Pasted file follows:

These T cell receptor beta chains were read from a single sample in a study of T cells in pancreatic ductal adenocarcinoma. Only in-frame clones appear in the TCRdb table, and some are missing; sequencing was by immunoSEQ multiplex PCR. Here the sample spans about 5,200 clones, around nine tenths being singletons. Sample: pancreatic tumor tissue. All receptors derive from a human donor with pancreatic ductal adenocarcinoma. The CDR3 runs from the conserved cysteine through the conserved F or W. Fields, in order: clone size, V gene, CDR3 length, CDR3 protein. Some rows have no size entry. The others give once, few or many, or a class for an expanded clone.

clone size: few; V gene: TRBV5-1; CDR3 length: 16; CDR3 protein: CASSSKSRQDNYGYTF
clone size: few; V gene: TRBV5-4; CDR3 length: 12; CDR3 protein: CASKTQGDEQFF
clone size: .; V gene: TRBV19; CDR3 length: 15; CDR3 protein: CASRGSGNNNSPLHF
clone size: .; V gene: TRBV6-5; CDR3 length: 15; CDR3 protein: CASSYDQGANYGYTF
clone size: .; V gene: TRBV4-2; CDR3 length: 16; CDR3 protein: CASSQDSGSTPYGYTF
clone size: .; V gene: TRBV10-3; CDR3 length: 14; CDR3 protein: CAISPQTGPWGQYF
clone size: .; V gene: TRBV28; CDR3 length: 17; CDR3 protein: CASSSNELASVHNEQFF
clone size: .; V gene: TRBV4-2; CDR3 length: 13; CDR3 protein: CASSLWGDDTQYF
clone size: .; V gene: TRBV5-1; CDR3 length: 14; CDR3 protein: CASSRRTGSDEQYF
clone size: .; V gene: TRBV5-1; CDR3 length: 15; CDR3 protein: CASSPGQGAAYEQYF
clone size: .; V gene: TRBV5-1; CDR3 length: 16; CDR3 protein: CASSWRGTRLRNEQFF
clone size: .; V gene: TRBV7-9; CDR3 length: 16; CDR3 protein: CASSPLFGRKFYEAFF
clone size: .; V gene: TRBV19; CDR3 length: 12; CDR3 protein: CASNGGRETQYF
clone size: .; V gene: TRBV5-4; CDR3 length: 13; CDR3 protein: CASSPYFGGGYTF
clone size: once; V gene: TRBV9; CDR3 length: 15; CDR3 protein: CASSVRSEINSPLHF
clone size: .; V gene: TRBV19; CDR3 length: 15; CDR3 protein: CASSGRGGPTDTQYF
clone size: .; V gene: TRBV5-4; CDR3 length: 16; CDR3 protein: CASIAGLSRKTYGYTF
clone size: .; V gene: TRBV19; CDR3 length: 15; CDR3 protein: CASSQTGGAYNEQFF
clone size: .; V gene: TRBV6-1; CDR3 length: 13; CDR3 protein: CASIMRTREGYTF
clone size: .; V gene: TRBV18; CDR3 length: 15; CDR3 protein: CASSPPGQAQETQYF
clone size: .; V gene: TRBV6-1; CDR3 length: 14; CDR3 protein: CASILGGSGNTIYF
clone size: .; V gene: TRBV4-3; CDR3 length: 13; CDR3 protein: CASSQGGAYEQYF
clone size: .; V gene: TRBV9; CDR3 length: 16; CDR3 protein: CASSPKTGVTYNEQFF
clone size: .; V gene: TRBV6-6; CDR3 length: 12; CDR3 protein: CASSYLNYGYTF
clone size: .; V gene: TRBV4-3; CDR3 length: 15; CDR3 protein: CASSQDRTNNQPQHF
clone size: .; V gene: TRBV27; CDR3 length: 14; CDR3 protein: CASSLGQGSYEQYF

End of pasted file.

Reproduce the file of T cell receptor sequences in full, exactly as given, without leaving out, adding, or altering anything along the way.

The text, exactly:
These T cell receptor beta chains were read from a single sample in a study of T cells in pancreatic ductal adenocarcinoma. Only in-frame clones appear in the TCRdb table, and some are missing; sequencing was by immunoSEQ multiplex PCR. Here the sample spans about 5,200 clones, around nine tenths being singletons. Sample: pancreatic tumor tissue. All receptors derive from a human donor with pancreatic ductal adenocarcinoma. The CDR3 runs from the conserved cysteine through the conserved F or W. Fields, in order: clone size, V gene, CDR3 length, CDR3 protein. Some rows have no size entry. The others give once, few or many, or a class for an expanded clone.

clone size: few; V gene: TRBV5-1; CDR3 length: 16; CDR3 protein: CASSSKSRQDNYGYTF
clone size: few; V gene: TRBV5-4; CDR3 length: 12; CDR3 protein: CASKTQGDEQFF
clone size: .; V gene: TRBV19; CDR3 length: 15; CDR3 protein: CASRGSGNNNSPLHF
clone size: .; V gene: TRBV6-5; CDR3 length: 15; CDR3 protein: CASSYDQGANYGYTF
clone size: .; V gene: TRBV4-2; CDR3 length: 16; CDR3 protein: CASSQDSGSTPYGYTF
clone size: .; V gene: TRBV10-3; CDR3 length: 14; CDR3 protein: CAISPQTGPWGQYF
clone size: .; V gene: TRBV28; CDR3 length: 17; CDR3 protein: CASSSNELASVHNEQFF
clone size: .; V gene: TRBV4-2; CDR3 length: 13; CDR3 protein: CASSLWGDDTQYF
clone size: .; V gene: TRBV5-1; CDR3 length: 14; CDR3 protein: CASSRRTGSDEQYF
clone size: .; V gene: TRBV5-1; CDR3 length: 15; CDR3 protein: CASSPGQGAAYEQYF
clone size: .; V gene: TRBV5-1; CDR3 length: 16; CDR3 protein: CASSWRGTRLRNEQFF
clone size: .; V gene: TRBV7-9; CDR3 length: 16; CDR3 protein: CASSPLFGRKFYEAFF
clone size: .; V gene: TRBV19; CDR3 length: 12; CDR3 protein: CASNGGRETQYF
clone size: .; V gene: TRBV5-4; CDR3 length: 13; CDR3 protein: CASSPYFGGGYTF
clone size: once; V gene: TRBV9; CDR3 length: 15; CDR3 protein: CASSVRSEINSPLHF
clone size: .; V gene: TRBV19; CDR3 length: 15; CDR3 protein: CASSGRGGPTDTQYF
clone size: .; V gene: TRBV5-4; CDR3 length: 16; CDR3 protein: CASIAGLSRKTYGYTF
clone size: .; V gene: TRBV19; CDR3 length: 15; CDR3 protein: CASSQTGGAYNEQFF
clone size: .; V gene: TRBV6-1; CDR3 length: 13; CDR3 protein: CASIMRTREGYTF
clone size: .; V gene: TRBV18; CDR3 length: 15; CDR3 protein: CASSPPGQAQETQYF
clone size: .; V gene: TRBV6-1; CDR3 length: 14; CDR3 protein: CASILGGSGNTIYF
clone size: .; V gene: TRBV4-3; CDR3 length: 13; CDR3 protein: CASSQGGAYEQYF
clone size: .; V gene: TRBV9; CDR3 length: 16; CDR3 protein: CASSPKTGVTYNEQFF
clone size: .; V gene: TRBV6-6; CDR3 length: 12; CDR3 protein: CASSYLNYGYTF
clone size: .; V gene: TRBV4-3; CDR3 length: 15; CDR3 protein: CASSQDRTNNQPQHF
clone size: .; V gene: TRBV27; CDR3 length: 14; CDR3 protein: CASSLGQGSYEQYF